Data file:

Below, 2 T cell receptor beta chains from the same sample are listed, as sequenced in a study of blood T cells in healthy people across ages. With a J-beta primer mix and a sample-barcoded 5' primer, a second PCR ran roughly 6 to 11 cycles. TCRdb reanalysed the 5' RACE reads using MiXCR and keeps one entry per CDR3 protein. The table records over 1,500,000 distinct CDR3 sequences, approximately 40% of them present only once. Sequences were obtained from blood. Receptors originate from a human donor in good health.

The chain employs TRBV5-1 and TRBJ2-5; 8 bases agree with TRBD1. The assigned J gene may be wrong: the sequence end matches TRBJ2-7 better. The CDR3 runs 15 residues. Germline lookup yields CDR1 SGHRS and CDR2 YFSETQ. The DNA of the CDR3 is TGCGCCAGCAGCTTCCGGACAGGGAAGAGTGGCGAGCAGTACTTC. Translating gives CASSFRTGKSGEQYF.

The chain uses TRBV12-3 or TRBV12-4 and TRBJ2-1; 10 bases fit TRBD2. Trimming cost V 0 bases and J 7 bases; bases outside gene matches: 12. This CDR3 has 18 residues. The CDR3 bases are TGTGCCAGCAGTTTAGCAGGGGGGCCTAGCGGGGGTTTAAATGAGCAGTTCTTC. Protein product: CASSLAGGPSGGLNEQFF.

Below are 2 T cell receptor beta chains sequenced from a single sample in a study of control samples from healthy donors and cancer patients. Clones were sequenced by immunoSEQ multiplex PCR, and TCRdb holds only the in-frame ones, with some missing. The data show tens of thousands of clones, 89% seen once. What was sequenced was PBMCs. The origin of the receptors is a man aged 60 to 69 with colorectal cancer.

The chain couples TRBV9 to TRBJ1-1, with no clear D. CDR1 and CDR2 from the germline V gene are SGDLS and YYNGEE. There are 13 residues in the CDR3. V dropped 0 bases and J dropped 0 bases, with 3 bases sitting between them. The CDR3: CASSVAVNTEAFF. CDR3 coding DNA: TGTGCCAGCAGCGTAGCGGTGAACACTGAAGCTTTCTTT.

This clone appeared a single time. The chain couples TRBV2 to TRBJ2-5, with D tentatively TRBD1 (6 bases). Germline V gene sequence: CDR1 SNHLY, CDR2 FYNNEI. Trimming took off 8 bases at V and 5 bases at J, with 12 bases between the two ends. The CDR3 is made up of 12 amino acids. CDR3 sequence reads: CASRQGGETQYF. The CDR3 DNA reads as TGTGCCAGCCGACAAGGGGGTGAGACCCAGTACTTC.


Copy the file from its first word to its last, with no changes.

Below, 2 T cell receptor beta chains from the same sample are listed, as sequenced in a study of blood T cells in healthy people across ages. With a J-beta primer mix and a sample-barcoded 5' primer, a second PCR ran roughly 6 to 11 cycles. TCRdb reanalysed the 5' RACE reads using MiXCR and keeps one entry per CDR3 protein. The table records over 1,500,000 distinct CDR3 sequences, approximately 40% of them present only once. Sequences were obtained from blood. Receptors originate from a human donor in good health.

The chain employs TRBV5-1 and TRBJ2-5; 8 bases agree with TRBD1. The assigned J gene may be wrong: the sequence end matches TRBJ2-7 better. The CDR3 runs 15 residues. Germline lookup yields CDR1 SGHRS and CDR2 YFSETQ. The DNA of the CDR3 is TGCGCCAGCAGCTTCCGGACAGGGAAGAGTGGCGAGCAGTACTTC. Translating gives CASSFRTGKSGEQYF.

The chain uses TRBV12-3 or TRBV12-4 and TRBJ2-1; 10 bases fit TRBD2. Trimming cost V 0 bases and J 7 bases; bases outside gene matches: 12. This CDR3 has 18 residues. The CDR3 bases are TGTGCCAGCAGTTTAGCAGGGGGGCCTAGCGGGGGTTTAAATGAGCAGTTCTTC. Protein product: CASSLAGGPSGGLNEQFF.

Below are 2 T cell receptor beta chains sequenced from a single sample in a study of control samples from healthy donors and cancer patients. Clones were sequenced by immunoSEQ multiplex PCR, and TCRdb holds only the in-frame ones, with some missing. The data show tens of thousands of clones, 89% seen once. What was sequenced was PBMCs. The origin of the receptors is a man aged 60 to 69 with colorectal cancer.

The chain couples TRBV9 to TRBJ1-1, with no clear D. CDR1 and CDR2 from the germline V gene are SGDLS and YYNGEE. There are 13 residues in the CDR3. V dropped 0 bases and J dropped 0 bases, with 3 bases sitting between them. The CDR3: CASSVAVNTEAFF. CDR3 coding DNA: TGTGCCAGCAGCGTAGCGGTGAACACTGAAGCTTTCTTT.

This clone appeared a single time. The chain couples TRBV2 to TRBJ2-5, with D tentatively TRBD1 (6 bases). Germline V gene sequence: CDR1 SNHLY, CDR2 FYNNEI. Trimming took off 8 bases at V and 5 bases at J, with 12 bases between the two ends. The CDR3 is made up of 12 amino acids. CDR3 sequence reads: CASRQGGETQYF. The CDR3 DNA reads as TGTGCCAGCCGACAAGGGGGTGAGACCCAGTACTTC.